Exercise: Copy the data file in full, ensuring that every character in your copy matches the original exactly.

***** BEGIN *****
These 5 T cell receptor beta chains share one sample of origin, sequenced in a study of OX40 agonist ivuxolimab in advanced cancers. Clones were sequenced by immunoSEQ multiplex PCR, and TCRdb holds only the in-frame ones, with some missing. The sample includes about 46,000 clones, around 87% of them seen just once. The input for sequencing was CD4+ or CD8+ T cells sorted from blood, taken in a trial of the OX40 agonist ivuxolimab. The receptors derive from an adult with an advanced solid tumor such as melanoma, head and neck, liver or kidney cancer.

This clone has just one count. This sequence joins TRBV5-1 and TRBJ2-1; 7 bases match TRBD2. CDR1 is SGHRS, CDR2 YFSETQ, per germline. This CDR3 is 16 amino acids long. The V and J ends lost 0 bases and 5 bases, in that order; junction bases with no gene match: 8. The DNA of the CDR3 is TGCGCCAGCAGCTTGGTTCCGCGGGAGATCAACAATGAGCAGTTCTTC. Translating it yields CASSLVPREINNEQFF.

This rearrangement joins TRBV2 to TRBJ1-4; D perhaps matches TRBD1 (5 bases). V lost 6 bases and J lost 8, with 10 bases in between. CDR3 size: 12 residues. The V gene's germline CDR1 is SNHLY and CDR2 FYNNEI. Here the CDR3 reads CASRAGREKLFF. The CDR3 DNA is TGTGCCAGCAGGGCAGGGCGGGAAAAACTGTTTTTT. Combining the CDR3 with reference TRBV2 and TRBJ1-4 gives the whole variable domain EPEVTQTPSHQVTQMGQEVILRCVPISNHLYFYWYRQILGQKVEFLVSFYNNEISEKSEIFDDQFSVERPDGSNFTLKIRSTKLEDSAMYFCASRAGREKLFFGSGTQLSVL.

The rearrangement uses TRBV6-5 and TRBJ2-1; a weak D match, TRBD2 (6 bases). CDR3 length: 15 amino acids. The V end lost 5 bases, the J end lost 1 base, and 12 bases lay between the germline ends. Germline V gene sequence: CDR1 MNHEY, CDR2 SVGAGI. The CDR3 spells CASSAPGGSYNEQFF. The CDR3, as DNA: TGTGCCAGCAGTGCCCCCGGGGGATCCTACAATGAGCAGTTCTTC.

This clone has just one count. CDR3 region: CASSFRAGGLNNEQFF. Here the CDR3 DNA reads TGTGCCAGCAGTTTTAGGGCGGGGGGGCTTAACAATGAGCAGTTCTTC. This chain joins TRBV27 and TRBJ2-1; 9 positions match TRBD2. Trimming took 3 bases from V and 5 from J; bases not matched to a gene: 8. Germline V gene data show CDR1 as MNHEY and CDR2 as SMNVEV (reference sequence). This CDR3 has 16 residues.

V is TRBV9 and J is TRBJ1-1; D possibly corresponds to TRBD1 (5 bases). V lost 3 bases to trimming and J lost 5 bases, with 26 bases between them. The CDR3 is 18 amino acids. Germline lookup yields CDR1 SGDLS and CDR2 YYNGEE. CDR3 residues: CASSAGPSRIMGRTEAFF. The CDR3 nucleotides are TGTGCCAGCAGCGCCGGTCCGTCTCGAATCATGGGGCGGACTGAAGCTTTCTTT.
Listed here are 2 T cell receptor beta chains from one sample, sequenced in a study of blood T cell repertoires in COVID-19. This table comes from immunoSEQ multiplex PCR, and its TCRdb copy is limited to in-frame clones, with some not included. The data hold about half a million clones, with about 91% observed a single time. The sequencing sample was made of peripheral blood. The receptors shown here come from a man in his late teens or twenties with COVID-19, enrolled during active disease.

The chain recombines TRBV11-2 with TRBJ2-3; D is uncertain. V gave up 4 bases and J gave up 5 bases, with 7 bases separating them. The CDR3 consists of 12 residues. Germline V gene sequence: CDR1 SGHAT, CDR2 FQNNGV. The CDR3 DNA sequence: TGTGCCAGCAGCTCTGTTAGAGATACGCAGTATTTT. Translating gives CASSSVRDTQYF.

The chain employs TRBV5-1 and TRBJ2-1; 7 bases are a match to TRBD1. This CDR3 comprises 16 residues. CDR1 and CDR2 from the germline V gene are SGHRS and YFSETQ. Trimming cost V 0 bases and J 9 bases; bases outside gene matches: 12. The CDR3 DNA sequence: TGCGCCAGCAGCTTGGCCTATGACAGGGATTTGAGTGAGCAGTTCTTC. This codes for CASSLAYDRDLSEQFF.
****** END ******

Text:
These 5 T cell receptor beta chains share one sample of origin, sequenced in a study of OX40 agonist ivuxolimab in advanced cancers. Clones were sequenced by immunoSEQ multiplex PCR, and TCRdb holds only the in-frame ones, with some missing. The sample includes about 46,000 clones, around 87% of them seen just once. The input for sequencing was CD4+ or CD8+ T cells sorted from blood, taken in a trial of the OX40 agonist ivuxolimab. The receptors derive from an adult with an advanced solid tumor such as melanoma, head and neck, liver or kidney cancer.

This clone has just one count. This sequence joins TRBV5-1 and TRBJ2-1; 7 bases match TRBD2. CDR1 is SGHRS, CDR2 YFSETQ, per germline. This CDR3 is 16 amino acids long. The V and J ends lost 0 bases and 5 bases, in that order; junction bases with no gene match: 8. The DNA of the CDR3 is TGCGCCAGCAGCTTGGTTCCGCGGGAGATCAACAATGAGCAGTTCTTC. Translating it yields CASSLVPREINNEQFF.

This rearrangement joins TRBV2 to TRBJ1-4; D perhaps matches TRBD1 (5 bases). V lost 6 bases and J lost 8, with 10 bases in between. CDR3 size: 12 residues. The V gene's germline CDR1 is SNHLY and CDR2 FYNNEI. Here the CDR3 reads CASRAGREKLFF. The CDR3 DNA is TGTGCCAGCAGGGCAGGGCGGGAAAAACTGTTTTTT. Combining the CDR3 with reference TRBV2 and TRBJ1-4 gives the whole variable domain EPEVTQTPSHQVTQMGQEVILRCVPISNHLYFYWYRQILGQKVEFLVSFYNNEISEKSEIFDDQFSVERPDGSNFTLKIRSTKLEDSAMYFCASRAGREKLFFGSGTQLSVL.

The rearrangement uses TRBV6-5 and TRBJ2-1; a weak D match, TRBD2 (6 bases). CDR3 length: 15 amino acids. The V end lost 5 bases, the J end lost 1 base, and 12 bases lay between the germline ends. Germline V gene sequence: CDR1 MNHEY, CDR2 SVGAGI. The CDR3 spells CASSAPGGSYNEQFF. The CDR3, as DNA: TGTGCCAGCAGTGCCCCCGGGGGATCCTACAATGAGCAGTTCTTC.

This clone has just one count. CDR3 region: CASSFRAGGLNNEQFF. Here the CDR3 DNA reads TGTGCCAGCAGTTTTAGGGCGGGGGGGCTTAACAATGAGCAGTTCTTC. This chain joins TRBV27 and TRBJ2-1; 9 positions match TRBD2. Trimming took 3 bases from V and 5 from J; bases not matched to a gene: 8. Germline V gene data show CDR1 as MNHEY and CDR2 as SMNVEV (reference sequence). This CDR3 has 16 residues.

V is TRBV9 and J is TRBJ1-1; D possibly corresponds to TRBD1 (5 bases). V lost 3 bases to trimming and J lost 5 bases, with 26 bases between them. The CDR3 is 18 amino acids. Germline lookup yields CDR1 SGDLS and CDR2 YYNGEE. CDR3 residues: CASSAGPSRIMGRTEAFF. The CDR3 nucleotides are TGTGCCAGCAGCGCCGGTCCGTCTCGAATCATGGGGCGGACTGAAGCTTTCTTT.
Listed here are 2 T cell receptor beta chains from one sample, sequenced in a study of blood T cell repertoires in COVID-19. This table comes from immunoSEQ multiplex PCR, and its TCRdb copy is limited to in-frame clones, with some not included. The data hold about half a million clones, with about 91% observed a single time. The sequencing sample was made of peripheral blood. The receptors shown here come from a man in his late teens or twenties with COVID-19, enrolled during active disease.

The chain recombines TRBV11-2 with TRBJ2-3; D is uncertain. V gave up 4 bases and J gave up 5 bases, with 7 bases separating them. The CDR3 consists of 12 residues. Germline V gene sequence: CDR1 SGHAT, CDR2 FQNNGV. The CDR3 DNA sequence: TGTGCCAGCAGCTCTGTTAGAGATACGCAGTATTTT. Translating gives CASSSVRDTQYF.

The chain employs TRBV5-1 and TRBJ2-1; 7 bases are a match to TRBD1. This CDR3 comprises 16 residues. CDR1 and CDR2 from the germline V gene are SGHRS and YFSETQ. Trimming cost V 0 bases and J 9 bases; bases outside gene matches: 12. The CDR3 DNA sequence: TGCGCCAGCAGCTTGGCCTATGACAGGGATTTGAGTGAGCAGTTCTTC. This codes for CASSLAYDRDLSEQFF.